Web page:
Each year at Gannon University, a senior class says goodbye as a freshman class joins the community. Along with the seniors saying goodbye, they also give Gannon a senior gift.
The senior gift provides an opportunity for each class to leave its mark on campus, Luke King, Student Government Association president and a senior biology and pre-med major, said.
Last year, the senior gift raised $5,000 to put a pedestal saying “Class of 2013” on the Golden Knight statue.
This year, the senior gift will be a time capsule that will be installed in the new Rec Center.
“With all the exciting changes this year – Rec renovations, School of Communication and the Arts, Forensic Science building, etc. – we thought there is no better way to preserve these monumental changes than with a time capsule to be installed,” King, who is on the senior class committee, said.
SGA senior gift committee, which is chaired by the senior class chair, decides the senior gift each year. The committee consists of SGA members – Luke King and Megan King – and other non-SGA students – Emily Martin and Abby Taylor.
Britt Daehnke, the director of Annual Fund for Academic Excellence, is the mentor for the project.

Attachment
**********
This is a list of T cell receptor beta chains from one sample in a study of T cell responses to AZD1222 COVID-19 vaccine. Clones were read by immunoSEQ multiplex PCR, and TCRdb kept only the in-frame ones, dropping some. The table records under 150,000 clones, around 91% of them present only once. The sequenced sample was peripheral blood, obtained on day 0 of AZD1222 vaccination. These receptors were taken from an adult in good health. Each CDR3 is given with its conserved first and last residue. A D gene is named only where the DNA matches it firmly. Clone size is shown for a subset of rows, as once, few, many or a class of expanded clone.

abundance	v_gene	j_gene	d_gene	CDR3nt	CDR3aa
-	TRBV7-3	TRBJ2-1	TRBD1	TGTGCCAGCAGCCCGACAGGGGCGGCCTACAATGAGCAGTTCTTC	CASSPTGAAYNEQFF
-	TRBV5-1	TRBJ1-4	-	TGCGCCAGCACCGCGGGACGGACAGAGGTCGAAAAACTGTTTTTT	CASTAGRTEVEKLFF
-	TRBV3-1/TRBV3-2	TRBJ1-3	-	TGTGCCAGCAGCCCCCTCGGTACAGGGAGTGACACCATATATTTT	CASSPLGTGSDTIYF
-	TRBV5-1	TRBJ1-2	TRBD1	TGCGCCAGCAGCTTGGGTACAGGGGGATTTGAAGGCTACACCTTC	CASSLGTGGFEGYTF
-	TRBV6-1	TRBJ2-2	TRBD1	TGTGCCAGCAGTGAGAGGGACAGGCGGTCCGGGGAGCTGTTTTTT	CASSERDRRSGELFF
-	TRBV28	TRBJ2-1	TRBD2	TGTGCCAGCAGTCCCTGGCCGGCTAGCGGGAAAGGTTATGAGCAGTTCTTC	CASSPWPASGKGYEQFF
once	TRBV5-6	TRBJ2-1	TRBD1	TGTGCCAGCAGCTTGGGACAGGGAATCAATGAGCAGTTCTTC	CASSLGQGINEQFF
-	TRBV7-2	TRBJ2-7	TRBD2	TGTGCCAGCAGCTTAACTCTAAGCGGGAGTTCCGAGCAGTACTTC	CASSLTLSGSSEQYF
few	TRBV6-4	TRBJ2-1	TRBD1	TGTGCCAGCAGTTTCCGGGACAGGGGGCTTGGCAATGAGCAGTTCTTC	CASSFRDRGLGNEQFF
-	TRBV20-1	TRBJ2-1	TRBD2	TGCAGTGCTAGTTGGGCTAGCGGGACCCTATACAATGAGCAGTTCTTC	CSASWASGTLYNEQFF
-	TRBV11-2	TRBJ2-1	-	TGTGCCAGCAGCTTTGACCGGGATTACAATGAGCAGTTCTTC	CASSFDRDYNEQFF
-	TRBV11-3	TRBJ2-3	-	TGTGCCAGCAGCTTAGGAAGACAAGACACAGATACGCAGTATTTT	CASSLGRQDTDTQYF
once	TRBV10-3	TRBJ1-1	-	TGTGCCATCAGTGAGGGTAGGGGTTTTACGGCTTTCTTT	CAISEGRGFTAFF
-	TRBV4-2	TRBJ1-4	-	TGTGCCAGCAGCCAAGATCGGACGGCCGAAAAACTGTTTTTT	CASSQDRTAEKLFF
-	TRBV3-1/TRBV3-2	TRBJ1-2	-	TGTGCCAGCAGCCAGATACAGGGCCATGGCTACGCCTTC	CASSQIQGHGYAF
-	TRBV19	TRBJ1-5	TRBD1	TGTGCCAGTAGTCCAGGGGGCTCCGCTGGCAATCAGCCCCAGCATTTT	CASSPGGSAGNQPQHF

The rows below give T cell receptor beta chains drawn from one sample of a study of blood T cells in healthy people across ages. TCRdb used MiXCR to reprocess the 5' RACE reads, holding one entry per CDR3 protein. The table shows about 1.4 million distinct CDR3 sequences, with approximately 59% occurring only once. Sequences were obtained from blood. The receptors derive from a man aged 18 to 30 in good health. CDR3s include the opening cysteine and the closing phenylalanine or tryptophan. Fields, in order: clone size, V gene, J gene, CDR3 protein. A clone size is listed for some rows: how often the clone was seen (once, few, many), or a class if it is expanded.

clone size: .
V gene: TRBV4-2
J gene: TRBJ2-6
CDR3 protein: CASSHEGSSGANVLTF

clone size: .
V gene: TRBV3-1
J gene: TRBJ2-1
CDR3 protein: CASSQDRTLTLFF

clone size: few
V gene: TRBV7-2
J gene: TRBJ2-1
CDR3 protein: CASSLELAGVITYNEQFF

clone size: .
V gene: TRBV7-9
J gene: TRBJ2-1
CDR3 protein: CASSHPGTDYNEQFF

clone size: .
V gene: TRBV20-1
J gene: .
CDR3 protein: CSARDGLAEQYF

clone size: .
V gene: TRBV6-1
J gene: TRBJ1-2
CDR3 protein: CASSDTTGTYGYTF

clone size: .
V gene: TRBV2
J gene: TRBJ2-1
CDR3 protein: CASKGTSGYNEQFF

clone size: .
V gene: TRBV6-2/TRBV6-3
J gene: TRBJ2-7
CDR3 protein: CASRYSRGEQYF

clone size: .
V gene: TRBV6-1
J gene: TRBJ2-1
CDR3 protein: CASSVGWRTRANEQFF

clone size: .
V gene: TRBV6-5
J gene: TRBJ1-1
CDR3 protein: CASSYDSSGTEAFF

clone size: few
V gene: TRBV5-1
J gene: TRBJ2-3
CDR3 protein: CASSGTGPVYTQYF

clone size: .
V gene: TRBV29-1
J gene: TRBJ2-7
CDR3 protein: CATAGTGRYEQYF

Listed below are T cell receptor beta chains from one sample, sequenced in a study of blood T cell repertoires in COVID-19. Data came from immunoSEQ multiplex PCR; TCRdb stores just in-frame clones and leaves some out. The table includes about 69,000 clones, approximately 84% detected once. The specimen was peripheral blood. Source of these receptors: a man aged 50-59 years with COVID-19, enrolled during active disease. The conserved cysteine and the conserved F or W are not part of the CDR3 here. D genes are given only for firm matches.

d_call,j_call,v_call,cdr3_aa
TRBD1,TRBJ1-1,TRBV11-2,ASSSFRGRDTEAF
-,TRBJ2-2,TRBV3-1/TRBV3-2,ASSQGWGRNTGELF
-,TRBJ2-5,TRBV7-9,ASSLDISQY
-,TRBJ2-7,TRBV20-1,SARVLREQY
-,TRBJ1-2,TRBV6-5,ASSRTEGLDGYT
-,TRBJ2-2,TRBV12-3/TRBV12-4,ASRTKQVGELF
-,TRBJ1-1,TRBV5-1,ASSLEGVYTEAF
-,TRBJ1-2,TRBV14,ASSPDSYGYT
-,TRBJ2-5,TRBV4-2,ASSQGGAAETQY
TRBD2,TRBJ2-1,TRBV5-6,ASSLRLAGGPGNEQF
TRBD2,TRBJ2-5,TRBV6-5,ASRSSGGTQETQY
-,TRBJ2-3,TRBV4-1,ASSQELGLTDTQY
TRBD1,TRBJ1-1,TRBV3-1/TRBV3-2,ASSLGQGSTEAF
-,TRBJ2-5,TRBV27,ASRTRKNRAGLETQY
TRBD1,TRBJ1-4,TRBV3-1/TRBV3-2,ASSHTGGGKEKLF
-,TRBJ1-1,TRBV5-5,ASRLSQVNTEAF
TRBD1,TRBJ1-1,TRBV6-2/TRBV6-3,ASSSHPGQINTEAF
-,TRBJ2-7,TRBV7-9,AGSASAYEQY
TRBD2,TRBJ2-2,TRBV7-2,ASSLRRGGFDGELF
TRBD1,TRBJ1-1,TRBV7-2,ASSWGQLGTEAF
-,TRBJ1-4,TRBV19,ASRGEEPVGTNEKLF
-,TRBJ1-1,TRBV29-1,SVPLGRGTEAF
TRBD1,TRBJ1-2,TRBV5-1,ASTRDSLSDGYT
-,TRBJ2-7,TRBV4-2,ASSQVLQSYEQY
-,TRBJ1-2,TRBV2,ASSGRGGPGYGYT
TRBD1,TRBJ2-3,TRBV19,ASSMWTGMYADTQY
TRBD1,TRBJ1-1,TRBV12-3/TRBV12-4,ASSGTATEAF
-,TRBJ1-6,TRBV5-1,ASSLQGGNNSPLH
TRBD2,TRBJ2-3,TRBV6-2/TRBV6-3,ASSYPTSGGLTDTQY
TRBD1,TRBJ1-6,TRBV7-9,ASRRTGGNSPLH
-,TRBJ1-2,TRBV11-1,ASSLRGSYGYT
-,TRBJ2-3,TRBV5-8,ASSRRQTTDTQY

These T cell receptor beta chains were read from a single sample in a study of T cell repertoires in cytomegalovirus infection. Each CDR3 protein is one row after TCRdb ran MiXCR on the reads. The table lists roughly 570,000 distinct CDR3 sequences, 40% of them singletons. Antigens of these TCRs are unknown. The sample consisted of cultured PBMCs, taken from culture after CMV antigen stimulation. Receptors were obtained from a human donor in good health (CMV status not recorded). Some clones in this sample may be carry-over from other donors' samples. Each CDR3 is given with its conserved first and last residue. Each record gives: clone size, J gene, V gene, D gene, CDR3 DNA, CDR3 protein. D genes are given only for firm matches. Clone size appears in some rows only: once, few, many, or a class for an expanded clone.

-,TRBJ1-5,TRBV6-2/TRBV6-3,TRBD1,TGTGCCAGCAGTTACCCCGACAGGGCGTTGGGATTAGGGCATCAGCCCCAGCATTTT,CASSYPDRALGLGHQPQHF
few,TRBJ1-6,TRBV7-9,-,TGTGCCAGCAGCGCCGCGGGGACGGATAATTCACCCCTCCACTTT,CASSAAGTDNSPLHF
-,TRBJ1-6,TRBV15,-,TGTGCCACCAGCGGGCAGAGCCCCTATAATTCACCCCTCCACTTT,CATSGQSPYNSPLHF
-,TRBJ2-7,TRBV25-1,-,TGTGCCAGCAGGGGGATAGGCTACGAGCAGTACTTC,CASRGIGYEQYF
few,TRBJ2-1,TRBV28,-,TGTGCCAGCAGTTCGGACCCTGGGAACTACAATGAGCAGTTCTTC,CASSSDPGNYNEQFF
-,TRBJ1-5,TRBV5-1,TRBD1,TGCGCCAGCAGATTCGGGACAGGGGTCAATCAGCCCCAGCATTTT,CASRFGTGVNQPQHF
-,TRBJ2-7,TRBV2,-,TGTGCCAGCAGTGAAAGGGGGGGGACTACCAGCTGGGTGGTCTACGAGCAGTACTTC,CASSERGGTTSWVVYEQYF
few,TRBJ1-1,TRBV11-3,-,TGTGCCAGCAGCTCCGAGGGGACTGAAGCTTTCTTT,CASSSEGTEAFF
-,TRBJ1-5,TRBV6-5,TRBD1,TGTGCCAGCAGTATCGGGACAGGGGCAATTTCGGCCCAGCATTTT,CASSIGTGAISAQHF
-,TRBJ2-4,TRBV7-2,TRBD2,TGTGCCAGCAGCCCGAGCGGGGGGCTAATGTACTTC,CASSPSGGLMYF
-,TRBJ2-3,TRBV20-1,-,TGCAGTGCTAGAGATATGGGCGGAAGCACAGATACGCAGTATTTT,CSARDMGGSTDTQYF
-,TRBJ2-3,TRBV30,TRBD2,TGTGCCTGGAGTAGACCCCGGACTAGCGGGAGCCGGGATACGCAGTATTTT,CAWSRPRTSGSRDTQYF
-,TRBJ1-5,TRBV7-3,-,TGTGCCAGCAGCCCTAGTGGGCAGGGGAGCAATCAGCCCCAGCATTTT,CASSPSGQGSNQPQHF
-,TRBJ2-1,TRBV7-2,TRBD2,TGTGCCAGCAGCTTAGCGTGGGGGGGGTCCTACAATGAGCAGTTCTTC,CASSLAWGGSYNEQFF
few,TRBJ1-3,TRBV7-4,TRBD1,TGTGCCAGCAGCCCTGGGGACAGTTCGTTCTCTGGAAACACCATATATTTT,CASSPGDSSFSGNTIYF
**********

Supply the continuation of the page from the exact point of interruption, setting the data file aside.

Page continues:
“I like the time capsule because it is a way to capture memories and moments, especially since there is not a yearbook that can be used in 25-50 years from now,” Daehnke said.
The time capsule will include video and photos from anyone who would like to donate to the senior gift.
The video project for the time capsule will take place at the Senior Salute.
The senior class has held fundraising opportunities including the pizza competition during Unity Week. It also sent letter requests to the Gannon community for donations.
The committee is also accepting pictures from graduating seniors to be included in the time capsule with a $5 donation or $20.14 to talk on video, King said.
The hard task is making sure the video is compatible with whatever device is being used 25 years from now, Daehnke said.
The remaining funds for the senior gift will be used to support student scholarships through the Annual Fund for Academic Excellence.
“Ninety-five percent of Gannon students rely on scholarships and financial aid to attend the university, so these funds are really important,” Daehnke said. “Gannon is a special place and what you learn here will follow you throughout your career and your life.”
The senior class will open the time capsule at the Class of 2014 25th Reunion, King said.